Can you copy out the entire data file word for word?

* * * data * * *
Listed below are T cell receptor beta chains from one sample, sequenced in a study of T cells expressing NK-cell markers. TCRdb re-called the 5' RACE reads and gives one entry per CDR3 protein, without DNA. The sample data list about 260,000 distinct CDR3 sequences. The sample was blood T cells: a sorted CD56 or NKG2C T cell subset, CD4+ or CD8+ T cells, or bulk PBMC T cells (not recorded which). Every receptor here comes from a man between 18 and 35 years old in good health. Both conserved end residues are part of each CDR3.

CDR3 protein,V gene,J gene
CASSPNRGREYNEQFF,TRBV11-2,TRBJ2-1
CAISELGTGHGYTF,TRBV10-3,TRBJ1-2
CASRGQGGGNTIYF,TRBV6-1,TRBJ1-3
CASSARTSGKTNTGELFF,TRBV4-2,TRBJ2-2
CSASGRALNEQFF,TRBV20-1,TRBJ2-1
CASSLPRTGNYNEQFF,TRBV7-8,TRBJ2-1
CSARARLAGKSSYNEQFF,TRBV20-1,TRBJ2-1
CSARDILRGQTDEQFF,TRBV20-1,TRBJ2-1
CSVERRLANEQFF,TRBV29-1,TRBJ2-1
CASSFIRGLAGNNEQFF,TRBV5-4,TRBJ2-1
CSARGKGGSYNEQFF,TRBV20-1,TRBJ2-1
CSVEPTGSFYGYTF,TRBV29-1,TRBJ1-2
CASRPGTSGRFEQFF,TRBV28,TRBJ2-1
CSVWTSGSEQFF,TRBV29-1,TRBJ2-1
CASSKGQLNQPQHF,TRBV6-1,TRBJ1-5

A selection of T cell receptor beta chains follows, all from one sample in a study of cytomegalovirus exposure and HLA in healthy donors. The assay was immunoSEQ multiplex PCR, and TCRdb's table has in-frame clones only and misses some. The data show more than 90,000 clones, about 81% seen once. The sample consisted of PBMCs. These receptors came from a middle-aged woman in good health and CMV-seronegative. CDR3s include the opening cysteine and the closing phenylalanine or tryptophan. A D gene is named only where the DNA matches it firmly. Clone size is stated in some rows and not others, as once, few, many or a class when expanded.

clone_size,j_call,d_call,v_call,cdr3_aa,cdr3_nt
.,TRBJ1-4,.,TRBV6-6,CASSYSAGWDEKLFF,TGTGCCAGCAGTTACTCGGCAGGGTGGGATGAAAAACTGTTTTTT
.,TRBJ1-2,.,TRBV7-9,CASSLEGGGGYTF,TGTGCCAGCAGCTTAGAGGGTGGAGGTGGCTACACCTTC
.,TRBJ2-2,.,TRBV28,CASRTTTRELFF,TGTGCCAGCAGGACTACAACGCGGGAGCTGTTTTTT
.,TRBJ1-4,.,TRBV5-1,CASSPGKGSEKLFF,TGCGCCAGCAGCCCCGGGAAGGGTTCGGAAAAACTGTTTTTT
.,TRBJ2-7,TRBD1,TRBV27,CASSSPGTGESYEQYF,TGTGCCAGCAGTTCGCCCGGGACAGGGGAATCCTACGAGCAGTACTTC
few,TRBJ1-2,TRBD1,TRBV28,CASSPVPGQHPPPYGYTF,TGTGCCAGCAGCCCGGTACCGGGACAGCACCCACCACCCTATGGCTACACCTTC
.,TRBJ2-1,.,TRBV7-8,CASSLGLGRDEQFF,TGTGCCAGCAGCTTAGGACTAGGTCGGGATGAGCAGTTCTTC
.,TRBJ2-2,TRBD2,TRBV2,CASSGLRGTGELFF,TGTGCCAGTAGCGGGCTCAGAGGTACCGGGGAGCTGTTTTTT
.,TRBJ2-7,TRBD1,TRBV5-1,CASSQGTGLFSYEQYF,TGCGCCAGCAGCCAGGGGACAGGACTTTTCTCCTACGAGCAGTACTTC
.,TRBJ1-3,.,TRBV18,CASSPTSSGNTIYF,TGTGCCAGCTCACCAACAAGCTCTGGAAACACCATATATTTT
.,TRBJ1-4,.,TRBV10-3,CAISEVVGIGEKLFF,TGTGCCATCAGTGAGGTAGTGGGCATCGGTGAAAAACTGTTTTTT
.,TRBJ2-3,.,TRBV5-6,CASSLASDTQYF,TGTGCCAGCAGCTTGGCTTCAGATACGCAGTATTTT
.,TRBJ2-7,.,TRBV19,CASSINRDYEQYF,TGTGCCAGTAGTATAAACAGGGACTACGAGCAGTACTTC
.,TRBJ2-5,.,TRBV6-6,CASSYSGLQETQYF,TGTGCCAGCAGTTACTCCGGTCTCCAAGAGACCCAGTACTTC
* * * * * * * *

Listed below are T cell receptor beta chains from one sample, sequenced in a study of T cells expressing NK-cell markers. TCRdb re-called the 5' RACE reads and gives one entry per CDR3 protein, without DNA. The sample data list about 260,000 distinct CDR3 sequences. The sample was blood T cells: a sorted CD56 or NKG2C T cell subset, CD4+ or CD8+ T cells, or bulk PBMC T cells (not recorded which). Every receptor here comes from a man between 18 and 35 years old in good health. Both conserved end residues are part of each CDR3.

CDR3 protein,V gene,J gene
CASSPNRGREYNEQFF,TRBV11-2,TRBJ2-1
CAISELGTGHGYTF,TRBV10-3,TRBJ1-2
CASRGQGGGNTIYF,TRBV6-1,TRBJ1-3
CASSARTSGKTNTGELFF,TRBV4-2,TRBJ2-2
CSASGRALNEQFF,TRBV20-1,TRBJ2-1
CASSLPRTGNYNEQFF,TRBV7-8,TRBJ2-1
CSARARLAGKSSYNEQFF,TRBV20-1,TRBJ2-1
CSARDILRGQTDEQFF,TRBV20-1,TRBJ2-1
CSVERRLANEQFF,TRBV29-1,TRBJ2-1
CASSFIRGLAGNNEQFF,TRBV5-4,TRBJ2-1
CSARGKGGSYNEQFF,TRBV20-1,TRBJ2-1
CSVEPTGSFYGYTF,TRBV29-1,TRBJ1-2
CASRPGTSGRFEQFF,TRBV28,TRBJ2-1
CSVWTSGSEQFF,TRBV29-1,TRBJ2-1
CASSKGQLNQPQHF,TRBV6-1,TRBJ1-5

A selection of T cell receptor beta chains follows, all from one sample in a study of cytomegalovirus exposure and HLA in healthy donors. The assay was immunoSEQ multiplex PCR, and TCRdb's table has in-frame clones only and misses some. The data show more than 90,000 clones, about 81% seen once. The sample consisted of PBMCs. These receptors came from a middle-aged woman in good health and CMV-seronegative. CDR3s include the opening cysteine and the closing phenylalanine or tryptophan. A D gene is named only where the DNA matches it firmly. Clone size is stated in some rows and not others, as once, few, many or a class when expanded.

clone_size,j_call,d_call,v_call,cdr3_aa,cdr3_nt
.,TRBJ1-4,.,TRBV6-6,CASSYSAGWDEKLFF,TGTGCCAGCAGTTACTCGGCAGGGTGGGATGAAAAACTGTTTTTT
.,TRBJ1-2,.,TRBV7-9,CASSLEGGGGYTF,TGTGCCAGCAGCTTAGAGGGTGGAGGTGGCTACACCTTC
.,TRBJ2-2,.,TRBV28,CASRTTTRELFF,TGTGCCAGCAGGACTACAACGCGGGAGCTGTTTTTT
.,TRBJ1-4,.,TRBV5-1,CASSPGKGSEKLFF,TGCGCCAGCAGCCCCGGGAAGGGTTCGGAAAAACTGTTTTTT
.,TRBJ2-7,TRBD1,TRBV27,CASSSPGTGESYEQYF,TGTGCCAGCAGTTCGCCCGGGACAGGGGAATCCTACGAGCAGTACTTC
few,TRBJ1-2,TRBD1,TRBV28,CASSPVPGQHPPPYGYTF,TGTGCCAGCAGCCCGGTACCGGGACAGCACCCACCACCCTATGGCTACACCTTC
.,TRBJ2-1,.,TRBV7-8,CASSLGLGRDEQFF,TGTGCCAGCAGCTTAGGACTAGGTCGGGATGAGCAGTTCTTC
.,TRBJ2-2,TRBD2,TRBV2,CASSGLRGTGELFF,TGTGCCAGTAGCGGGCTCAGAGGTACCGGGGAGCTGTTTTTT
.,TRBJ2-7,TRBD1,TRBV5-1,CASSQGTGLFSYEQYF,TGCGCCAGCAGCCAGGGGACAGGACTTTTCTCCTACGAGCAGTACTTC
.,TRBJ1-3,.,TRBV18,CASSPTSSGNTIYF,TGTGCCAGCTCACCAACAAGCTCTGGAAACACCATATATTTT
.,TRBJ1-4,.,TRBV10-3,CAISEVVGIGEKLFF,TGTGCCATCAGTGAGGTAGTGGGCATCGGTGAAAAACTGTTTTTT
.,TRBJ2-3,.,TRBV5-6,CASSLASDTQYF,TGTGCCAGCAGCTTGGCTTCAGATACGCAGTATTTT
.,TRBJ2-7,.,TRBV19,CASSINRDYEQYF,TGTGCCAGTAGTATAAACAGGGACTACGAGCAGTACTTC
.,TRBJ2-5,.,TRBV6-6,CASSYSGLQETQYF,TGTGCCAGCAGTTACTCCGGTCTCCAAGAGACCCAGTACTTC